By Will Weissert
AUSTIN — Top legislative conservatives clamoring for Texas to adopt a school choice voucher plan proposed a series of other education changes instead Tuesday that are less controversial but could still spark heated debates.
Lt. Gov. Dan Patrick and Senate Education Committee Chairman Larry Taylor presented a package of bills including plans to issue A through F grades for individual public schools — rather than just giving letter grades to school districts, which lawmakers approved last session — and expanded online learning.
There are also proposals linking teacher pay raises to annual evaluations, and allowing parents to petition to close failing schools after just two years, instead of the current five.
“Education is not a partisan issue,” said Taylor, a Republican from Friendswood.
Indeed, less outspoken Republicans and even Democrats and teachers groups have cheered some of those ideas in the past. But much of what was listed, especially teacher evaluations that would clash with traditional, seniority-based pay scales, and issuing individual schools around Texas ‘Fs’ should prove contentious.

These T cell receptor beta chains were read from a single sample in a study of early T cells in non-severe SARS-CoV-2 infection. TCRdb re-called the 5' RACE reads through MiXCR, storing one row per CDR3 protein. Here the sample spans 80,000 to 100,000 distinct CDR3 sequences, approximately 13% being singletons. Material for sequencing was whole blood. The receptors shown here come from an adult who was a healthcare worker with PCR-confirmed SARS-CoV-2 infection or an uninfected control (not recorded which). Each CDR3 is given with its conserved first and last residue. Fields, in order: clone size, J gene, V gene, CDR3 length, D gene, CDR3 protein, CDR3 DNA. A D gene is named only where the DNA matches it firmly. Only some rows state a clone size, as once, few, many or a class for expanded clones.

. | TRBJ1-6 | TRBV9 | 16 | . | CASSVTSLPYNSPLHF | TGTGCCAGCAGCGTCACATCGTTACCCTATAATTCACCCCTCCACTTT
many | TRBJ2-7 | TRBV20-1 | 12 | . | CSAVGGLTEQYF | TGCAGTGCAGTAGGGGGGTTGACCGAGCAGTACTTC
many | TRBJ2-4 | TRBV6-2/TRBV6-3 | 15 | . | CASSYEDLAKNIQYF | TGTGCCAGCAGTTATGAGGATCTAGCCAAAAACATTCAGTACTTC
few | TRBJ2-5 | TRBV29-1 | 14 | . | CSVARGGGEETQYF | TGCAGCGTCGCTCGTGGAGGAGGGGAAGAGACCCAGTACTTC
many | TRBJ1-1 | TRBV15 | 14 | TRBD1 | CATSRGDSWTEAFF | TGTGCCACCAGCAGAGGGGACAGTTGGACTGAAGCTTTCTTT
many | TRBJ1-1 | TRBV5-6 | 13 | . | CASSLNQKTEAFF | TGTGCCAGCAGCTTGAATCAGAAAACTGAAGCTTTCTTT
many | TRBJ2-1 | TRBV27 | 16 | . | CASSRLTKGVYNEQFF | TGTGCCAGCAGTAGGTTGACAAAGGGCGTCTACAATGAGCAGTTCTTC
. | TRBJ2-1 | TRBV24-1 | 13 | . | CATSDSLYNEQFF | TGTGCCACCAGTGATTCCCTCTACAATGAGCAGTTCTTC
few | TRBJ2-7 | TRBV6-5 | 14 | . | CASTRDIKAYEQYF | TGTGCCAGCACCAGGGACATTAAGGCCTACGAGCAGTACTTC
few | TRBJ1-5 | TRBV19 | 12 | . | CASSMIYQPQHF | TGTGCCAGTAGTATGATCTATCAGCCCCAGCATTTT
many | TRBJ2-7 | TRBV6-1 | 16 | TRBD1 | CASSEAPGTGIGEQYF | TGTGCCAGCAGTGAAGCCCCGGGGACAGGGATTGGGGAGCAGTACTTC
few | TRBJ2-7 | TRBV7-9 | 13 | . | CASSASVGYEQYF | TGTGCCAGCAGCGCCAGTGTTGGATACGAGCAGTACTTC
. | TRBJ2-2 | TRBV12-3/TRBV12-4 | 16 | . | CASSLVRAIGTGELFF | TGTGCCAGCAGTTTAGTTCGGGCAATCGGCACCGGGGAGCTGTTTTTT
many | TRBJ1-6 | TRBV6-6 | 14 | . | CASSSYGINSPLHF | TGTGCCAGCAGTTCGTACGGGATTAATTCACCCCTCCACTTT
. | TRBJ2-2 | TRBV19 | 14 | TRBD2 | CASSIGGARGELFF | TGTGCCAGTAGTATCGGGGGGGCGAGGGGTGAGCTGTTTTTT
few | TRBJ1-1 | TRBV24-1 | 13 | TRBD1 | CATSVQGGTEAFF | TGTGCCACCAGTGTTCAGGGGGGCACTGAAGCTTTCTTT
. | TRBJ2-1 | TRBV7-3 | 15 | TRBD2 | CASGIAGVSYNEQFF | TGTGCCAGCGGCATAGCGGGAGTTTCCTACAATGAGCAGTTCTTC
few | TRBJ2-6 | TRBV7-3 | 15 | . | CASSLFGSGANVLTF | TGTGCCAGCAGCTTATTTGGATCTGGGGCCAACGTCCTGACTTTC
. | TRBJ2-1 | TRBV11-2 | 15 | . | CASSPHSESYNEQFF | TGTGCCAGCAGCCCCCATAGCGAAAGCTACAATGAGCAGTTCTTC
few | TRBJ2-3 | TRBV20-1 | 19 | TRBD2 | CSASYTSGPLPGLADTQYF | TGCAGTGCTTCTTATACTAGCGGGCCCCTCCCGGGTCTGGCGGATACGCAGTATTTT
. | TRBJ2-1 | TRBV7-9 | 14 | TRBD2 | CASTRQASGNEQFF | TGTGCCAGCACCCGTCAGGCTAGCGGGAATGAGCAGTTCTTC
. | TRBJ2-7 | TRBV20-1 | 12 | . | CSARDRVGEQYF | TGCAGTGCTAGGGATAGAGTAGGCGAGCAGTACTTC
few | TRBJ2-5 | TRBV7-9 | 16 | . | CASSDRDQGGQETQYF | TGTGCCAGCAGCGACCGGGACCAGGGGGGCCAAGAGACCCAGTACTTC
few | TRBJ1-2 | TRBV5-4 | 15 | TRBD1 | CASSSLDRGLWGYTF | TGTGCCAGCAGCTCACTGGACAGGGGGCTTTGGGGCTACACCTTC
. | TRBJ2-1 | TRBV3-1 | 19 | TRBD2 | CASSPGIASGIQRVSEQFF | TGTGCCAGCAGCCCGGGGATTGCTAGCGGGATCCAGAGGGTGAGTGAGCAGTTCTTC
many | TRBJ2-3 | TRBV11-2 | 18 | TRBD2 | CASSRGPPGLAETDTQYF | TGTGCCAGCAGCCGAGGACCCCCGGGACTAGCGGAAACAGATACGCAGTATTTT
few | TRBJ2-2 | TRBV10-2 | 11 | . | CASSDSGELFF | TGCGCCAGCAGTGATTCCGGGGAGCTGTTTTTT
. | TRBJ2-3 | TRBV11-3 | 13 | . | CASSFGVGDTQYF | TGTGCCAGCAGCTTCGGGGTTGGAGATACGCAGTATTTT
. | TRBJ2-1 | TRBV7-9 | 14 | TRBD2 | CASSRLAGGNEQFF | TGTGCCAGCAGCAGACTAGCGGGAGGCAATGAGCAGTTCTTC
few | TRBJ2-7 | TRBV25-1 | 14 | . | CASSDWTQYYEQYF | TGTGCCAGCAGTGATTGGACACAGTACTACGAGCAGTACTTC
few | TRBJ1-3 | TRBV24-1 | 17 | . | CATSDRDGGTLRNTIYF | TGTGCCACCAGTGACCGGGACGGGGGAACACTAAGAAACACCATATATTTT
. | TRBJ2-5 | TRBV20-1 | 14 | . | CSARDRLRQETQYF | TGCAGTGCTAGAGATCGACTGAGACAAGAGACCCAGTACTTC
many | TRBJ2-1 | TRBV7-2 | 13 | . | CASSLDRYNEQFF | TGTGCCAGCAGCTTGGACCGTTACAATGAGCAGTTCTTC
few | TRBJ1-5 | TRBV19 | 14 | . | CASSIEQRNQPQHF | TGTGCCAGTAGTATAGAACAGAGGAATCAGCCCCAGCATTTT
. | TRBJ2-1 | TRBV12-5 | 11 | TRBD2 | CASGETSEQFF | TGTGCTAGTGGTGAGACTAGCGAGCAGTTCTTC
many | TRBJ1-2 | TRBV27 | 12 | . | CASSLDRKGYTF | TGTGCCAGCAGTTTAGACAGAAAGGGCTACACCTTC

“None of the proposals offered by Senator Taylor and the Lieutenant Governor would give teachers and students the time and resources they need to improve teaching and learning,” Texas State Teachers Association President Noel Candelaria said in a statement. Instead the group would like to see lawmakers fully restore $5.4 billion in cuts to classroom approved in 2011.
Taylor also called for scrapping rules that students enrolled in online classes also be enrolled in public schools. He ducked a question, however, about educational accountability standards for online courses if they don’t follow state benchmark set for public schools.
Taylor also noted that the Senate last session passed a bill allowing a majority of parents in school districts to petition to shutter schools that fail to meet state academic standards faster.